It’s a no brainer that we could say that stress can have a positive impact on our lives and, of course, it could also bring detrimental downsides. So, that’s why we should have a better understanding of stress.
I work closely at Aidlab with our clients to ensure their research is conducted as smoothly as possible. Currently, most of the studies we are assisting with are focused on the physiological effects of stress.
But why should we measure stress?
When working properly, stress helps you stay focused, energetic, and alert. Stress is also what can keep you on your toes at work, for instance when your doing a presentation. However, stress beyond a certain point stops being helpful. Instead, it can begin to cause you major damage regarding your health, mood, productivity, relationships, and your quality of life.
It wasn’t that long ago, when I was surprised by a realization. At the time, I didn’t realize that humans can be stressed while the mind is unaware of such event! A particularly interesting phenomenon is the so-called white coat syndrome. In this syndrome, approximately 1 in 5 people, who don’t suffer from hypertension, get very high blood pressure readings. However, this high blood pressure reading only occurs when these individuals are examined by the doctor. The root of this is anxiety caused by the sight of medical staff. Although some patients are aware of and become visibly nervous during a doctor’s appointment, most say that they feel ordinary.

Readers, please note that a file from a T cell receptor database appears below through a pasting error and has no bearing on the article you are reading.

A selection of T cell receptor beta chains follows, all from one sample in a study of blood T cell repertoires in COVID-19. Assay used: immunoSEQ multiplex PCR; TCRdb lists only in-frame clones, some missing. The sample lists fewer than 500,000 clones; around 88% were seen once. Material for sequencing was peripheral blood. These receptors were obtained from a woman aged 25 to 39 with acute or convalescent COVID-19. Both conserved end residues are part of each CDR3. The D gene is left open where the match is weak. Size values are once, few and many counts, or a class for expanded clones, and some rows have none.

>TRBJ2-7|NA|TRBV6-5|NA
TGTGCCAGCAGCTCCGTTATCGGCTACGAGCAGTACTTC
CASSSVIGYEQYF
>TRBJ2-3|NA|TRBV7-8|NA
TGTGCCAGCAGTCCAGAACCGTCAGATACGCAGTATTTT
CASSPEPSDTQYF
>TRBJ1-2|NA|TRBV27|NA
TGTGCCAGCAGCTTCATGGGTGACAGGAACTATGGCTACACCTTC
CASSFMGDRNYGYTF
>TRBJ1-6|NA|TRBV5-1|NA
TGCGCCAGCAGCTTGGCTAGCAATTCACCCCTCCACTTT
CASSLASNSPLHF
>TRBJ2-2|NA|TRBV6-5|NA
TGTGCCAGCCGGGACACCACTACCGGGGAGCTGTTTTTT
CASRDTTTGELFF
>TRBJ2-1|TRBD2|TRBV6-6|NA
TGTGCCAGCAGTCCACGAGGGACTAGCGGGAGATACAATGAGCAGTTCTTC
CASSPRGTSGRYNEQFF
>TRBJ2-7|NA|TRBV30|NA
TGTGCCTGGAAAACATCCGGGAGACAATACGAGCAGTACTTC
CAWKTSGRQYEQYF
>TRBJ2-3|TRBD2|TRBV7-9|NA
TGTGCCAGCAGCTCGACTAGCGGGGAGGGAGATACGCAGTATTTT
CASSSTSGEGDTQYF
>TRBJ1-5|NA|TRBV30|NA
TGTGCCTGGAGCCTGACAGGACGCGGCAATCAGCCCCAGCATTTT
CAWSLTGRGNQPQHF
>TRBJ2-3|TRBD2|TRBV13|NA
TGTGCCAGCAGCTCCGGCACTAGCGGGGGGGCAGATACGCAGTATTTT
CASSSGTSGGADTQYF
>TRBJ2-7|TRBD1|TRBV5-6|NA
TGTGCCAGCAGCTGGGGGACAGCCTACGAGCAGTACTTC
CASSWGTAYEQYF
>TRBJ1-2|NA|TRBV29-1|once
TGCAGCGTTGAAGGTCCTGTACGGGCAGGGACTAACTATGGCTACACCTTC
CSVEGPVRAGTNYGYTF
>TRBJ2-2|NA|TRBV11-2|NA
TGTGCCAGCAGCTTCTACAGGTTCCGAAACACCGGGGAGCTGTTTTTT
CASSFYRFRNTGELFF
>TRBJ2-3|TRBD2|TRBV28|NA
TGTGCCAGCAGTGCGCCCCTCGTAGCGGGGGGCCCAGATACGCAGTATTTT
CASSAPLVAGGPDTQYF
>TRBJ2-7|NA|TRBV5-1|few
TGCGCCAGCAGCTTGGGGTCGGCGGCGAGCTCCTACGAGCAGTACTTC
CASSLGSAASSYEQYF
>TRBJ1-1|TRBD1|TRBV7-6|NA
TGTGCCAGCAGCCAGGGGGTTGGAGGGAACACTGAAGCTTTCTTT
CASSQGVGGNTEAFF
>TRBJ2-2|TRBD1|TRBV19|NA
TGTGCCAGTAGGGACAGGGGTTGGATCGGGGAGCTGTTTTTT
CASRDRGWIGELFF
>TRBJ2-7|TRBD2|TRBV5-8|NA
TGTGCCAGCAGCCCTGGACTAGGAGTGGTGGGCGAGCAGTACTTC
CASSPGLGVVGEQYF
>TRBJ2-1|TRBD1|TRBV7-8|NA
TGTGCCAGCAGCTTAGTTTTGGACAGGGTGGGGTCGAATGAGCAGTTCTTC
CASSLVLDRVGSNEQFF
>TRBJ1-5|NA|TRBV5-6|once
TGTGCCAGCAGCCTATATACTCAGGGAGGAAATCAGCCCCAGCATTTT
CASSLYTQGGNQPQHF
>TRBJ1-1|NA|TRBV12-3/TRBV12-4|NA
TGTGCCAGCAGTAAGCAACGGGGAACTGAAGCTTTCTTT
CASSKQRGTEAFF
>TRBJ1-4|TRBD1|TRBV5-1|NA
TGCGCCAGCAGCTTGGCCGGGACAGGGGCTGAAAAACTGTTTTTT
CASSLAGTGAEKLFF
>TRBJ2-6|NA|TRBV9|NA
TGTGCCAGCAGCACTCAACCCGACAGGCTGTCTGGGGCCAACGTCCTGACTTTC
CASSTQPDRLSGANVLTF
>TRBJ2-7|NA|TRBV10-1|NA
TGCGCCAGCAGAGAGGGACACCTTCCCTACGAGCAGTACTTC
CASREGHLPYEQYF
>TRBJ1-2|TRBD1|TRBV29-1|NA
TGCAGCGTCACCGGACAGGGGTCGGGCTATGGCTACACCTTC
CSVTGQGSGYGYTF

As it turns out, many people have significant difficulties in detecting stress and even more, people can’t determine their stress levels. Whether you are perfectly aware of how prone you are to stress factors or suspect you might suffer from chronic stress it’s still worthwhile to continuously monitor your stress level. Since you can’t just rely on your brain to register every second of it.
When you sense a threat or are put under pressure, a series of physiological responses are rapidly triggered in your body. These physiological responses are defined as being the stress response. Your brain automatically triggers the response before you can consciously realize the stimulus and interpret it. The heart beats faster than normal, which pushes a larger volume of blood to the muscles and organs. The pulse rate and blood pressure also increase. The person undergoing these changes also starts to breathe more rapidly. As a result, the small airways in the lungs open wider - so that the lungs can take in as much oxygen as possible with each breath. Then, the extra oxygen and glucose are sent to the brain, increasing alertness. Sight, hearing, and other senses also become sharper.
Aidlab is a wearable that can help you calm down thanks to its accurate respiration sensor. Take advantage of our user-friendly breathing exercises, visually guiding you every step of the way to reach inner peace.Learn more
The changes in your system are not perceivable at all or at less they are not as visible as other symptoms such as sweat or shivering. Although we often realize we might be stressed, we don't really know how big the stress is and how much it affects our body. The mechanism is rather simple - response to stress is very similar to the response to physical load - the more stress is in place, the harder our heart and lungs work.